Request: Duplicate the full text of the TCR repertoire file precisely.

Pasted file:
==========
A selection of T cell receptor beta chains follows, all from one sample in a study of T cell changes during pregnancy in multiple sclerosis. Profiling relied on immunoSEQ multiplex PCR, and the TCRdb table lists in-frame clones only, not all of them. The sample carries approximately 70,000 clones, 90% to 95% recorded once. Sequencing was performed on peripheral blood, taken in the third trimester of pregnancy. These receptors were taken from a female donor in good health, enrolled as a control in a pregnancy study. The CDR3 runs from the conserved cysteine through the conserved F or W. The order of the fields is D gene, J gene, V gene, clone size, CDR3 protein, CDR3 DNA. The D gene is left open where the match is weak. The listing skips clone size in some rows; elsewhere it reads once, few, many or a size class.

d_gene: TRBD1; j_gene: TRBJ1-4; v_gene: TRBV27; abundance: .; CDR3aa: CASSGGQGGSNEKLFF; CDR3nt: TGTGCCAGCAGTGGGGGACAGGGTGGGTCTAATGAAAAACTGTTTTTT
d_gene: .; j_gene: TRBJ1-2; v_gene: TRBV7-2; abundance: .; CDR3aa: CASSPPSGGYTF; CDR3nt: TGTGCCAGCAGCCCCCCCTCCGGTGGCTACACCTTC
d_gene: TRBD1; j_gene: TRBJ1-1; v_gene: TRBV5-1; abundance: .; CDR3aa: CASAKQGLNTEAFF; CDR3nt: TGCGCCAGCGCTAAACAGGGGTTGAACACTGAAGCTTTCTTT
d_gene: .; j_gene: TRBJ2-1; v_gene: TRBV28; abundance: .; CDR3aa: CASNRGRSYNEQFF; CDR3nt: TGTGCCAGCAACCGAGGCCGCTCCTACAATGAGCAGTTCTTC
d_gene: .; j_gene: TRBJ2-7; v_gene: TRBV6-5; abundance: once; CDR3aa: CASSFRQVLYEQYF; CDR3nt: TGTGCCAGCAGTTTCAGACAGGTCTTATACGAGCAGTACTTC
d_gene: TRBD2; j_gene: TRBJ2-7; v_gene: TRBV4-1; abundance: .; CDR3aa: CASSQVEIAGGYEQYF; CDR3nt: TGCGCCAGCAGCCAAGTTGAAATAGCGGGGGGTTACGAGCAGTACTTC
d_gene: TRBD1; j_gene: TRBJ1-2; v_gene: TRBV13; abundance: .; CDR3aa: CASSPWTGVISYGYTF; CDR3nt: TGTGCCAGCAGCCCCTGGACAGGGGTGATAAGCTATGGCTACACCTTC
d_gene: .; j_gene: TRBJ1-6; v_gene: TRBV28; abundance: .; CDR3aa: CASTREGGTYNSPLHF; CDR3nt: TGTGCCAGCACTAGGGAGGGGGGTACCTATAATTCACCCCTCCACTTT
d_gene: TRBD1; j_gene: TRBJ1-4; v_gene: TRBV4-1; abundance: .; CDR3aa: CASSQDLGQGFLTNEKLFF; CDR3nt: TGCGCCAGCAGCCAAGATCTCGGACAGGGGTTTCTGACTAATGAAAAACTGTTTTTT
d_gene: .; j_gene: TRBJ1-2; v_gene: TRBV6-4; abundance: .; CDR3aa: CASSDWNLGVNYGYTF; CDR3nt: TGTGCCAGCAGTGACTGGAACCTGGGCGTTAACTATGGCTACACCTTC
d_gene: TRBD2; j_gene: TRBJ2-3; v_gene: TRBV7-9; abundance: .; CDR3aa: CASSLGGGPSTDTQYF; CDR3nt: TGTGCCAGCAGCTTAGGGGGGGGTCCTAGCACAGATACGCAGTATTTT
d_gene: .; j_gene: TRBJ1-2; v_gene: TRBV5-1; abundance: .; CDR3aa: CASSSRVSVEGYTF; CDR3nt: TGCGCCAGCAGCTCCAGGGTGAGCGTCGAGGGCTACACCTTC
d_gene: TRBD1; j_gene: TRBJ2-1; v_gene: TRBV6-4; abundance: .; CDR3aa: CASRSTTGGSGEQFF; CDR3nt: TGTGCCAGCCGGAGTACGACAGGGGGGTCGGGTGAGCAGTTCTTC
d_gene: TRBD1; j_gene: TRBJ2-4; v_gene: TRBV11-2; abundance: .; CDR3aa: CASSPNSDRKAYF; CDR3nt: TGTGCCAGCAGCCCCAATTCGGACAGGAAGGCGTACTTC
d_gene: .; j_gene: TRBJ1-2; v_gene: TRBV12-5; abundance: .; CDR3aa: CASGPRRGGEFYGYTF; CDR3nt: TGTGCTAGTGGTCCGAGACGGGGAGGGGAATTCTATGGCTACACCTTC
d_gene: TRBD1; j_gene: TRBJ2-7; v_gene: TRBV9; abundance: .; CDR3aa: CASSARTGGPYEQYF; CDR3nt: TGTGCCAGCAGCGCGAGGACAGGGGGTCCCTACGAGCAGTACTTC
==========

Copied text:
A selection of T cell receptor beta chains follows, all from one sample in a study of T cell changes during pregnancy in multiple sclerosis. Profiling relied on immunoSEQ multiplex PCR, and the TCRdb table lists in-frame clones only, not all of them. The sample carries approximately 70,000 clones, 90% to 95% recorded once. Sequencing was performed on peripheral blood, taken in the third trimester of pregnancy. These receptors were taken from a female donor in good health, enrolled as a control in a pregnancy study. The CDR3 runs from the conserved cysteine through the conserved F or W. The order of the fields is D gene, J gene, V gene, clone size, CDR3 protein, CDR3 DNA. The D gene is left open where the match is weak. The listing skips clone size in some rows; elsewhere it reads once, few, many or a size class.

d_gene: TRBD1; j_gene: TRBJ1-4; v_gene: TRBV27; abundance: .; CDR3aa: CASSGGQGGSNEKLFF; CDR3nt: TGTGCCAGCAGTGGGGGACAGGGTGGGTCTAATGAAAAACTGTTTTTT
d_gene: .; j_gene: TRBJ1-2; v_gene: TRBV7-2; abundance: .; CDR3aa: CASSPPSGGYTF; CDR3nt: TGTGCCAGCAGCCCCCCCTCCGGTGGCTACACCTTC
d_gene: TRBD1; j_gene: TRBJ1-1; v_gene: TRBV5-1; abundance: .; CDR3aa: CASAKQGLNTEAFF; CDR3nt: TGCGCCAGCGCTAAACAGGGGTTGAACACTGAAGCTTTCTTT
d_gene: .; j_gene: TRBJ2-1; v_gene: TRBV28; abundance: .; CDR3aa: CASNRGRSYNEQFF; CDR3nt: TGTGCCAGCAACCGAGGCCGCTCCTACAATGAGCAGTTCTTC
d_gene: .; j_gene: TRBJ2-7; v_gene: TRBV6-5; abundance: once; CDR3aa: CASSFRQVLYEQYF; CDR3nt: TGTGCCAGCAGTTTCAGACAGGTCTTATACGAGCAGTACTTC
d_gene: TRBD2; j_gene: TRBJ2-7; v_gene: TRBV4-1; abundance: .; CDR3aa: CASSQVEIAGGYEQYF; CDR3nt: TGCGCCAGCAGCCAAGTTGAAATAGCGGGGGGTTACGAGCAGTACTTC
d_gene: TRBD1; j_gene: TRBJ1-2; v_gene: TRBV13; abundance: .; CDR3aa: CASSPWTGVISYGYTF; CDR3nt: TGTGCCAGCAGCCCCTGGACAGGGGTGATAAGCTATGGCTACACCTTC
d_gene: .; j_gene: TRBJ1-6; v_gene: TRBV28; abundance: .; CDR3aa: CASTREGGTYNSPLHF; CDR3nt: TGTGCCAGCACTAGGGAGGGGGGTACCTATAATTCACCCCTCCACTTT
d_gene: TRBD1; j_gene: TRBJ1-4; v_gene: TRBV4-1; abundance: .; CDR3aa: CASSQDLGQGFLTNEKLFF; CDR3nt: TGCGCCAGCAGCCAAGATCTCGGACAGGGGTTTCTGACTAATGAAAAACTGTTTTTT
d_gene: .; j_gene: TRBJ1-2; v_gene: TRBV6-4; abundance: .; CDR3aa: CASSDWNLGVNYGYTF; CDR3nt: TGTGCCAGCAGTGACTGGAACCTGGGCGTTAACTATGGCTACACCTTC
d_gene: TRBD2; j_gene: TRBJ2-3; v_gene: TRBV7-9; abundance: .; CDR3aa: CASSLGGGPSTDTQYF; CDR3nt: TGTGCCAGCAGCTTAGGGGGGGGTCCTAGCACAGATACGCAGTATTTT
d_gene: .; j_gene: TRBJ1-2; v_gene: TRBV5-1; abundance: .; CDR3aa: CASSSRVSVEGYTF; CDR3nt: TGCGCCAGCAGCTCCAGGGTGAGCGTCGAGGGCTACACCTTC
d_gene: TRBD1; j_gene: TRBJ2-1; v_gene: TRBV6-4; abundance: .; CDR3aa: CASRSTTGGSGEQFF; CDR3nt: TGTGCCAGCCGGAGTACGACAGGGGGGTCGGGTGAGCAGTTCTTC
d_gene: TRBD1; j_gene: TRBJ2-4; v_gene: TRBV11-2; abundance: .; CDR3aa: CASSPNSDRKAYF; CDR3nt: TGTGCCAGCAGCCCCAATTCGGACAGGAAGGCGTACTTC
d_gene: .; j_gene: TRBJ1-2; v_gene: TRBV12-5; abundance: .; CDR3aa: CASGPRRGGEFYGYTF; CDR3nt: TGTGCTAGTGGTCCGAGACGGGGAGGGGAATTCTATGGCTACACCTTC
d_gene: TRBD1; j_gene: TRBJ2-7; v_gene: TRBV9; abundance: .; CDR3aa: CASSARTGGPYEQYF; CDR3nt: TGTGCCAGCAGCGCGAGGACAGGGGGTCCCTACGAGCAGTACTTC